§ 10. Mr. T. WILLIAMS
asked the First Lord of the Admiralty for how many years the average canteen tenancy in Malta had been held before their transfer in June, 1918; and whether contracts were carried out satisfactorily prior to the War?
The FIRST LORD of the ADMIRALTY (Sir Bolton Eyres Monsell)
We are all very glad to see the hon. Member in his place again.
The duration of the tenancy agreements varied considerably from a few months to several years. It is therefore not practicable to compute their average period. So far as is known, the agreements in force before the War were carried out satisfactorily under the conditions then obtaining.
§ 11. Mr. WILLIAMS
asked the First Lord of the Admiralty if he is aware that the transfer of the Mediterranean canteen 161 tenancies to the Army and Navy Canteen Board in 1918 was a temporary war-time measure, and that the secretary to the commander-in-chief stated, on 8th March, 1916, this course had been decided upon on account of the scarcity of certain foodstuffs, the restriction imposed upon exports from Malta, and the increasing difficulties encountered by private firms in meeting requirements; and, in view of this, will he state what opportunities have been offered to previous tenants to tender for contracts since the War?
Sir B. EYRES MONSELL
The canteens in the Mediterranean were taken over by the Navy and Army Canteen Board in 1918 owing to the inability of the Maltese canteen tenants to meet requirements satisfactorily under the conditions then obtaining. The statement attributed to the secretary to the commander-in-chief doubtless had reference to these conditions. In 1920, when the policy was reviewed by the three Service Departments, it was unanimously agreed that the tenant system should not be revived, and that all the canteens then managed by the Navy and Army Canteen Board should be taken over permanently by that organisation, which was reconstituted as the Navy, Army and Air Force Institutes. As the tenant system has thus been abolished, no opportunity can arise for previous tenants to tender for agreements. Considerable purchases of provisions are made, however, by the Victualling Yard, by His Majesty's ships direct, and by the Navy, Army and Air Force Institutes, from Maltese traders.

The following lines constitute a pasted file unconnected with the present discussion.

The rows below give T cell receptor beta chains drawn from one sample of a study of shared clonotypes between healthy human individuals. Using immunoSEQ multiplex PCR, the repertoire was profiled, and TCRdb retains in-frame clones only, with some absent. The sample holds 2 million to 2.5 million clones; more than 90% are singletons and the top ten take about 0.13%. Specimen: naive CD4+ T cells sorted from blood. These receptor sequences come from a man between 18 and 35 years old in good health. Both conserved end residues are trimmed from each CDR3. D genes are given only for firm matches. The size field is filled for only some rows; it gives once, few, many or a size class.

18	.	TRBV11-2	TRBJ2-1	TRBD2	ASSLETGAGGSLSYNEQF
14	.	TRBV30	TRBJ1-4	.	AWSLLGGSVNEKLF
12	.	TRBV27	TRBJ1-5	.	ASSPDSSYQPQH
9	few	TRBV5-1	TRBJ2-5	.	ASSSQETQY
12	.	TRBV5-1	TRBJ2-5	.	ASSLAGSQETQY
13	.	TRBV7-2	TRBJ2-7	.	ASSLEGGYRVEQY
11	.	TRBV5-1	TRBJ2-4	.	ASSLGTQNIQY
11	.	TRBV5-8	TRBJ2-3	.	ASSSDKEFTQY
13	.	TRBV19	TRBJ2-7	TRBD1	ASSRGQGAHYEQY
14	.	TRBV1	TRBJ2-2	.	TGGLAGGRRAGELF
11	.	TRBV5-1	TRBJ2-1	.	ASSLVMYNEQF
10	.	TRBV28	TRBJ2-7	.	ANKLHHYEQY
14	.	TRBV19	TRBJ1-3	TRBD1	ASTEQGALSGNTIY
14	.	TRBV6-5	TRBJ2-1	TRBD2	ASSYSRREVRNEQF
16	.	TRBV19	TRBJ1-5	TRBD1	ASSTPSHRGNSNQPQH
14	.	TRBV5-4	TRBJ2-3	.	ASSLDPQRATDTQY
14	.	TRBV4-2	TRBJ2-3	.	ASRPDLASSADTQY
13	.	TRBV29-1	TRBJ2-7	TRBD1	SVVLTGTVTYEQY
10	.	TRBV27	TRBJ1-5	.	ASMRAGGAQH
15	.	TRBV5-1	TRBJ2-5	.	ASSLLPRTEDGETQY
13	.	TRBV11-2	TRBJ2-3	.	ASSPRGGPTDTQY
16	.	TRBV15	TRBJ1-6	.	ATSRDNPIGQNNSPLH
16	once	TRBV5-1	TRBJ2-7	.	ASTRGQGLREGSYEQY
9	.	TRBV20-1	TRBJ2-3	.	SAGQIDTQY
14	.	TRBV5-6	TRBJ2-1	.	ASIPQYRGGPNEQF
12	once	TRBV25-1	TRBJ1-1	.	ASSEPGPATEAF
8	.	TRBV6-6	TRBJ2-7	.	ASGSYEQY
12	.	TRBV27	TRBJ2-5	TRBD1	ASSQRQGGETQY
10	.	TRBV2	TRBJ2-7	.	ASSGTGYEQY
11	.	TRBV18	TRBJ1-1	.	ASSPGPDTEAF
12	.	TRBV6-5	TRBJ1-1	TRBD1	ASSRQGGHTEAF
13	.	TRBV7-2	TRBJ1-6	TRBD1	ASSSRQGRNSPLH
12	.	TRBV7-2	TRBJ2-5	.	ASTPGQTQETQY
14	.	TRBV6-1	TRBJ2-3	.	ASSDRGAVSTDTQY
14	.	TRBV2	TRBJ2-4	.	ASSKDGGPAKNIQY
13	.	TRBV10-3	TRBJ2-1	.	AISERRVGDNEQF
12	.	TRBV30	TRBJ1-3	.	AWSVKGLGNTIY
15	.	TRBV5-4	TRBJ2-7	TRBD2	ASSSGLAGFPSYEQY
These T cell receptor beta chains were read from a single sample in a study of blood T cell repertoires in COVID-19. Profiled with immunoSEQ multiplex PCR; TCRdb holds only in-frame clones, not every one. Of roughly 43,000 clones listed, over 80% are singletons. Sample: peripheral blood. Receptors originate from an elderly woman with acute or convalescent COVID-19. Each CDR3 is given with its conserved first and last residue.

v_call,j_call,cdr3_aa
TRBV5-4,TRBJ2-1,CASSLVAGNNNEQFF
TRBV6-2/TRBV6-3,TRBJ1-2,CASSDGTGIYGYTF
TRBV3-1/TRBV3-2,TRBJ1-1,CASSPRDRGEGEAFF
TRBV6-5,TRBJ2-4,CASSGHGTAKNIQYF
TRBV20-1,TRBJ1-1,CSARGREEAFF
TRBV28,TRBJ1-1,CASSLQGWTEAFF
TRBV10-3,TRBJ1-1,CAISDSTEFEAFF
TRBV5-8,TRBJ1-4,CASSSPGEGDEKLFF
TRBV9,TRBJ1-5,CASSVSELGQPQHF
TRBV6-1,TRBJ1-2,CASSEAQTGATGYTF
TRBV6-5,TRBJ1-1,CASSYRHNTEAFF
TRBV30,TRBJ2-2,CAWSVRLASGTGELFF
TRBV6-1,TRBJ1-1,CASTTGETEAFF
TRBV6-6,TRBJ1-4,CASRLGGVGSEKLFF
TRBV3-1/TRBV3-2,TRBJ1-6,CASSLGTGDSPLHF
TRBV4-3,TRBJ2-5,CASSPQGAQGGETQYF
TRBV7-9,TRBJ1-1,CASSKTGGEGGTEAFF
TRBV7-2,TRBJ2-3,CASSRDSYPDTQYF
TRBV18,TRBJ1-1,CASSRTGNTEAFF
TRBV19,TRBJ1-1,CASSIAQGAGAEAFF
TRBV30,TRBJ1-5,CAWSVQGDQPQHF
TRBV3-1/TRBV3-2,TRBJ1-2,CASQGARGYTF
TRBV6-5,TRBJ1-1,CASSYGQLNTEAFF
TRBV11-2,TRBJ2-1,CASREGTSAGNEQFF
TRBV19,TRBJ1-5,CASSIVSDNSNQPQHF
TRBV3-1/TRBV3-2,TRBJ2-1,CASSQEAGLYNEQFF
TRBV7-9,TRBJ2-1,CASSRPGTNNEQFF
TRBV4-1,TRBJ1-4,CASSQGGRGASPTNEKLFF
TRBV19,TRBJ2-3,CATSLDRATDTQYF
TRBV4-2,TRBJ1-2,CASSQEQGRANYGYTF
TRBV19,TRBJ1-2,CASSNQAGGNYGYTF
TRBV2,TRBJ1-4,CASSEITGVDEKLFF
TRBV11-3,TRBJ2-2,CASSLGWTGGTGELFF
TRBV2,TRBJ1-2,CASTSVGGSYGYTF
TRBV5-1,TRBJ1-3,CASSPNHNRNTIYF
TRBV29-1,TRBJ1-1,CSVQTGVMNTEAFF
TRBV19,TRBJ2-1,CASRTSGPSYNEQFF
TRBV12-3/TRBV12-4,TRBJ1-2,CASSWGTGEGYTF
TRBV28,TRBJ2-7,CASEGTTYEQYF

§ Mr. WILLIAMS
Do we understand from the First Lord that no opportunity is ever likely to be given to the previous holders of these tenancies to obtain the old business again?
§ Mr. HERBERT WILLIAMS
Will the right hon. Gentleman take note of this expression of preference for private enterprise as against nationalisation?